There is a pervasive yet erroneous belief that people in the back seat of a motor vehicle are somehow shielded from the impact of a serious crash. The truth is, those in the back seat are often at risk of injury.
Basic physics do tell us the greatest risk of injury occurs at the initial point of impact, and most collisions are frontal, which is why we still see severe injuries and fatalities occurring more frequently with drivers and front seat passengers. However, while safety technology improvements have focused on those in the front, reducing the overall injury and fatality risks, the same cannot be said for those in the back, and their injury/fatality rates have remained stagnant or increased.
The recent deaths of John F. Nash Jr., 86, the Nobel prize winner and mathematician portrayed in the blockbuster film, “A Beautiful Mind,” and his wife recently on the New Jersey Turnpike underscore this point. The pair were allegedly thrown from the back seat of their taxi, and they weren’t wearing seat belts.
Similar circumstances claimed the life of longtime “60 Minutes” correspondent Bob Simon, 73, a legendary CBS News foreign reporter who was ejected from the back seat of his taxi during a traffic collision in New York City.
These deaths come years after law enforcement agencies and safety advocates have been underscoring the need for people to buckle up. But there is a powerful cultural mindset that continues to grip the country, and that is the belief that being in the back seat is somehow safer. This is underscored by conflicting seat belt laws that would seem to suggest just that.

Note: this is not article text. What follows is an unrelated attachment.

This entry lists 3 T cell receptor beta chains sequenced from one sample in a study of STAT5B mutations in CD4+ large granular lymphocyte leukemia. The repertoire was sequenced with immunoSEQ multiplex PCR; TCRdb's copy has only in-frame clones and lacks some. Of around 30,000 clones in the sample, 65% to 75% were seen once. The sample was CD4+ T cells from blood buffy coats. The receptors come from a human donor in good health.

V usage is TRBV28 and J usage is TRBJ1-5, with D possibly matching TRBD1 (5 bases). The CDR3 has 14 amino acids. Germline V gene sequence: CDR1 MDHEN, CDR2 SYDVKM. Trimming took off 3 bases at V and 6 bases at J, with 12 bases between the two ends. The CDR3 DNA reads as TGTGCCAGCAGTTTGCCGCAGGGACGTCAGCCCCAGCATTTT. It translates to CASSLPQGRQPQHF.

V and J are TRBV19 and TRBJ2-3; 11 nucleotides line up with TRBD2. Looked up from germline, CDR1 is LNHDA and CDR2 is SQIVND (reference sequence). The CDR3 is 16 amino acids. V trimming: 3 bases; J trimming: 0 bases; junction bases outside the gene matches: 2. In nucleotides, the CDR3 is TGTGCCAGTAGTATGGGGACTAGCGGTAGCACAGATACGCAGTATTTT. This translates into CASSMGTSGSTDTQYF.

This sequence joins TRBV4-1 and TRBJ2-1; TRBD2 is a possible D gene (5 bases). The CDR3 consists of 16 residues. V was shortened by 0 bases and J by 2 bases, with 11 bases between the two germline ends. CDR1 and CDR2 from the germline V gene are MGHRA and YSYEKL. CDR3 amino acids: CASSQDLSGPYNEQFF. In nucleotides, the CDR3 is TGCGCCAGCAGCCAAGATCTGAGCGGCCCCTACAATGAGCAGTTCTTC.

Drivers may be ticketed for the failure of front seat passengers to wear seat belts, but not for adults in the back (children are a different story). But speaking of children: They are barred from riding in the front seat in many states until they are 13. Again, this undermines what we know about motor vehicle accidents, which is that technically, no passenger is safe.
In many large cities, people typically ignore seat belt laws when in livery cabs and taxis, and they are allowed by law to do so because seat belt laws that apply to those in private vehicles don’t apply to those riding commercial, unless they are in the front seat.
A survey released last year polling taxi and limousine passengers revealed more than 60 percent didn’t wear seat belts.
There is now growing support for legislative changes to the current seat belt laws, with the primary goal of altering public perception of the back seat as a “safe” place for passengers, who don’t need to wear seat belts if riding there. Similarly, some want to extend seat belt laws to apply to those in taxis, livery cabs and other commercial vehicles to combat the notion passengers are somehow safer with a “professional” driver.
Speaking for the Governors Highway Safety Association, a spokeswoman noted the death of the Nash’s is a reminder that even people who are intelligent, logical and thoughtful can still be lulled into thinking “They have an invisible shield around them.”
In truth, the laws of physics apply to everyone.
If you have been a victim of a traffic accident, call Chalik & Chalik at (954) 476-1000 or 1 (800) 873-9040.
Deaths of Math Genius John F. Nash Jr. and Wife Show Need for Seatbelts in Back, Experts Say, May 25, 2015, Winnie Hu, The New York Times
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